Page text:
Sunday, May 10, 2009

mothers day

Happy Mother's day. I hope this give you all a giggle.

Saturday, May 9, 2009

Bitter sweet.

As I write this there are now only 8 days left of school and I am both very happy about that,but at the same time I am feeling sad. The reason for the mixed feelings is that when I leave the cafertia next Wednesday it will not just be for the summer but it will be for the last time. I will not be coming back to the cafeteria next fall as a permanent staff member. The only possibility would be as a substitute if one of the regular workers was sick and I did not already have a substitute teaching position for that day or I was already working full time teaching somewhere else.

On the one hand leaving means never again will I have to prepare 42 Caesar chicken salads only to have 17 of them left over after lunch. Never again will I have to pan 12 pans of corn dogs and shuffle them from the storage rack to the ovens to the hot box again and man are they heavy. Never again will I need to make over three hundred servings oaf instant mashed potatoes, which really gives you an upper body work out, and then scoop those same servings onto a plate which after a while can make your wrist pretty sore. Never again will I have to wash, rinse, and sanitize anything. Yes that part is all good especially now. Due to the swine flue scare we have had to cup everything that goes on the salad bar. During this week alone I have cupped about 240 little cups of sour cream, 100 cups of olives and I guess 500 freaking cups of pudding. No, I won’t miss any of that.

On the other hand I have the privilege of working with the greatest women who have become my friends who I will miss so very much. As much as I disliked the actual physical part of my job I always looked forward to going to work because I knew we would be laughing, dancing, and enjoying each others company. We have supported each other, encouraged each other, and even went to Las Vegas together. I think it is because of our friendship that we have been able to work so well together as a team to get the job done and the kids fed each and every day and I will miss that. I told them when I leave next week they will have to retire my apron. The assistant manager and I are both big fans of NCIS and she jokingly told me that no matter who they hire to replace me she is going to call them Probie. I told her they should call the new person “Not Momster” because no body can replace me.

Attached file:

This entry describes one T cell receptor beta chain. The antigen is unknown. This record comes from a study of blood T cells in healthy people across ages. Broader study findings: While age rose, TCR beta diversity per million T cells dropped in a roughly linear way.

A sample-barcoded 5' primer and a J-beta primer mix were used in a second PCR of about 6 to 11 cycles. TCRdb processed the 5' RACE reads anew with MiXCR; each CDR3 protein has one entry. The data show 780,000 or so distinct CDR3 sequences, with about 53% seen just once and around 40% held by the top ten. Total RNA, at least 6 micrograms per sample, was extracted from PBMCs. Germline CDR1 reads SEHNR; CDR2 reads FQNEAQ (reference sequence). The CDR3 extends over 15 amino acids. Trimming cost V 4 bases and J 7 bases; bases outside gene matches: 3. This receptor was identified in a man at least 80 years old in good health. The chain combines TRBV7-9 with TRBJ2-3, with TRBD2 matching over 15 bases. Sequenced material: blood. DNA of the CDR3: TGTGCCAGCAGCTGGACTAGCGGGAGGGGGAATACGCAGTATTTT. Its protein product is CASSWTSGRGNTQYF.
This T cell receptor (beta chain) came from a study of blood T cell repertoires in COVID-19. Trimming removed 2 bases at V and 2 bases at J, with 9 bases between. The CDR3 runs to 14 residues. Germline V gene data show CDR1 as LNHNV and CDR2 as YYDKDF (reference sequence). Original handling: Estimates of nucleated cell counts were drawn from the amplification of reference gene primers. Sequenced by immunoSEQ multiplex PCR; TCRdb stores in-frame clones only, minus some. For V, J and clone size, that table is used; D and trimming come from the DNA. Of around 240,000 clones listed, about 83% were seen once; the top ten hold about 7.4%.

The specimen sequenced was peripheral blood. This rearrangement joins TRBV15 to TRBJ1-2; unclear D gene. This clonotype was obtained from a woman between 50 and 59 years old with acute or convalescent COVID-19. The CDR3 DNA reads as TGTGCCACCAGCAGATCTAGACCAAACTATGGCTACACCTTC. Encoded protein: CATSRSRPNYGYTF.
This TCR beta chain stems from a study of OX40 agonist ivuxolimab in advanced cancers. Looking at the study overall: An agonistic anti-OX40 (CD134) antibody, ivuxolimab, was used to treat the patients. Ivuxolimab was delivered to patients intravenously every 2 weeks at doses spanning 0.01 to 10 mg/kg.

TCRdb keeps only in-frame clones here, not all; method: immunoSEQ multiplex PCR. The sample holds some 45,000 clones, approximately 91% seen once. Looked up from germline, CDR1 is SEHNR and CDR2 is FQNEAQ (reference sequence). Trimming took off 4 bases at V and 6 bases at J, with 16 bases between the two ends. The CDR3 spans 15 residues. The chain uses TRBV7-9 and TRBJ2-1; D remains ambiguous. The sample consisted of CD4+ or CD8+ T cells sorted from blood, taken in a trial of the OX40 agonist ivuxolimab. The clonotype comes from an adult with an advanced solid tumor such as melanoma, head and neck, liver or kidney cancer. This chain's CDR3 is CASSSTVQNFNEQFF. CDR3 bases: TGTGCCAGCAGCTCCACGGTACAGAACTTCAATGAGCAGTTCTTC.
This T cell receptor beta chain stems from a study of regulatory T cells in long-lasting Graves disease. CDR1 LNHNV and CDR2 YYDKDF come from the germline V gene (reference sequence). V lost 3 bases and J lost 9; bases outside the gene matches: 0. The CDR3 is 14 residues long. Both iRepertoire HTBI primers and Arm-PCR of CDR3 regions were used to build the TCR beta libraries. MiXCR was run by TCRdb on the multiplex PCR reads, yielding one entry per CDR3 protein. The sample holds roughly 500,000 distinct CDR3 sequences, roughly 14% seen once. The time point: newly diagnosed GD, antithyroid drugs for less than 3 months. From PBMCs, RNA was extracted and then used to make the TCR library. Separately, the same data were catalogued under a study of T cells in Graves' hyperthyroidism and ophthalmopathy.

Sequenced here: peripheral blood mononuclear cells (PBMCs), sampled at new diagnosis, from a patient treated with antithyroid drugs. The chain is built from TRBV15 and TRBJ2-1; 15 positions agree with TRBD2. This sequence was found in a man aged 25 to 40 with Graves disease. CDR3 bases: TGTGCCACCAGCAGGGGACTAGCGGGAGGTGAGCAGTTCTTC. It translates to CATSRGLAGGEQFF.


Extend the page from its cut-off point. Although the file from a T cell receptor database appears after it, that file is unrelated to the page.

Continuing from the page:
I only hope that wherever I end up I never lose touch with these women who made my three years in the cafeteria some of the best years of my life. I thank you both.

Sunday, May 3, 2009

It’s not rocket science!

I consider myself pretty smart. I finished my teaching program with a 3.82 average which I don’t think is too shabby so why can’t I read the directions to crochet a stupid triangle shawl? I had a terrible time figuring it out because it’s written in a secret code. I used goggle to find out how to read crochet code and it still did not help me understand what they meant by ch-2hch, skip space turn, (arhggg) what the heck do they want from me! I went to Michaels and asked d for help. They may sell the yarn, the hooks and books, but that doesn’t mean they know what to do with them. I did however find a book Crocheting for Dummies. That’s me, so I bought it. It was a little more helpful, but I still didn’t quit get it. I have had more success just by trial and error and hopefully the shawl I am making will turn out ok.